RPC stands for remote procedure call. The basic idea is that programs call functions on remote programs (identified by program numbers), and the remote programs return a result code or message.
RPC implementations use transport protocols such as TCP and UDP, and they require a special intermediary service to map program numbers to TCP and UDP ports. The server is called portmap, and it must be running on any machine that wants to use RPC services.
If you want to know what RPC services your computer has, run this command:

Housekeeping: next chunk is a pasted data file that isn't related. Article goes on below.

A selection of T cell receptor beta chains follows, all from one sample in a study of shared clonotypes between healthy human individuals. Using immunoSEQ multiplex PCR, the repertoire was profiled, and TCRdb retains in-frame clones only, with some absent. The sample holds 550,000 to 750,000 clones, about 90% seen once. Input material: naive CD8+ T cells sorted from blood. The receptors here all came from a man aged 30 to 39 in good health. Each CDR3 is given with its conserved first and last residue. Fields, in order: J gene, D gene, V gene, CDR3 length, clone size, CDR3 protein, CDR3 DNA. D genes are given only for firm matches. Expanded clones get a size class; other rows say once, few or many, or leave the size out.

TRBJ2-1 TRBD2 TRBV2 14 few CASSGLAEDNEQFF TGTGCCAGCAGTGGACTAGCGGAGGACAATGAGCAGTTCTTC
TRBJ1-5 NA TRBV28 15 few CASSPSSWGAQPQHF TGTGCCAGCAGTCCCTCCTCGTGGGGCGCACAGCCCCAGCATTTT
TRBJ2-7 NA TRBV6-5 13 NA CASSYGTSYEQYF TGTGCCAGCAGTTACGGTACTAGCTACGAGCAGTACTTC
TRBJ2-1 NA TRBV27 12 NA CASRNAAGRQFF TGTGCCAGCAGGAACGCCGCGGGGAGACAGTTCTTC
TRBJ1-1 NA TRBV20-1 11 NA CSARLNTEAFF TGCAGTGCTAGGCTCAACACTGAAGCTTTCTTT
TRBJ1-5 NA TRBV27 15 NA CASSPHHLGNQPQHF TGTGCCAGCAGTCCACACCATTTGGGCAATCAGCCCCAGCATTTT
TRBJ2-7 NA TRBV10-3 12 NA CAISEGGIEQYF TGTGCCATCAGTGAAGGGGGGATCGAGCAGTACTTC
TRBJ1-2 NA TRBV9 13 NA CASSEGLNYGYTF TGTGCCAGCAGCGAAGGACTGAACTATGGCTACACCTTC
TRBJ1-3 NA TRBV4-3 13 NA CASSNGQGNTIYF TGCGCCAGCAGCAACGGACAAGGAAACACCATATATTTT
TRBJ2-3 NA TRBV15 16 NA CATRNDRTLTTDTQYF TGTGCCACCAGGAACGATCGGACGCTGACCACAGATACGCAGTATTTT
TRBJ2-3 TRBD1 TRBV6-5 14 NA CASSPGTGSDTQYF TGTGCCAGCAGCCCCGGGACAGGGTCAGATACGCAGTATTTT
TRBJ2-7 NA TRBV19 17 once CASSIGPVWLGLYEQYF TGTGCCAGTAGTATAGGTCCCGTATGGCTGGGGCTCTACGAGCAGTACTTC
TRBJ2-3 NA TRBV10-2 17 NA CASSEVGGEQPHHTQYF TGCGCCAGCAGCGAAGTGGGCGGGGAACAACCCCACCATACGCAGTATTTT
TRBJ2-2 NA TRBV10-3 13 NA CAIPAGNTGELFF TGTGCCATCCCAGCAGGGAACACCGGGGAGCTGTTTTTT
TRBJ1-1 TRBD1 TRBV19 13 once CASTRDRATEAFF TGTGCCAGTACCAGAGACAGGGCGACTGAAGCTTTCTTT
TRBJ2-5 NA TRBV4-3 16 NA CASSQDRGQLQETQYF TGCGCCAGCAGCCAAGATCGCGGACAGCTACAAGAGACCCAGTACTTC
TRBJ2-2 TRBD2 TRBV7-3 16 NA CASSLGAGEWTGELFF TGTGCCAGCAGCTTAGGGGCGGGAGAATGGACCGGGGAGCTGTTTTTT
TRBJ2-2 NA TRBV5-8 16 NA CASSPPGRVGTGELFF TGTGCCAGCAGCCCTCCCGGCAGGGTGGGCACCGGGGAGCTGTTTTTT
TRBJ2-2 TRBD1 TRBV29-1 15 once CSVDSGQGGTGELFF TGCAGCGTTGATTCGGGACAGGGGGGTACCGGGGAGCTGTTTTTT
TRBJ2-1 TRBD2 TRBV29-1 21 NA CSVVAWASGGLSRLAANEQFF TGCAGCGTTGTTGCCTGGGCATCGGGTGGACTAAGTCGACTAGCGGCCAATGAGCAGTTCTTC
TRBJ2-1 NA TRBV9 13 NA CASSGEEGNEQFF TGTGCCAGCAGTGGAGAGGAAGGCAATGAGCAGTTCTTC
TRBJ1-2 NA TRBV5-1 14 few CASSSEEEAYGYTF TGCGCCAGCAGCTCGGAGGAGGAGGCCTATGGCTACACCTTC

rpcinfo -p localhost
RPC is one of those protocols that just doesn't seem to want to die. The unpleasant Network File System (NFS) and Network Information Service (NIS) systems use RPC, but they are completely unnecessary on stand-alone machines. But whenever you think that you've eliminated all need for portmap, something else comes up, such as File Access Monitor (FAM) support in GNOME.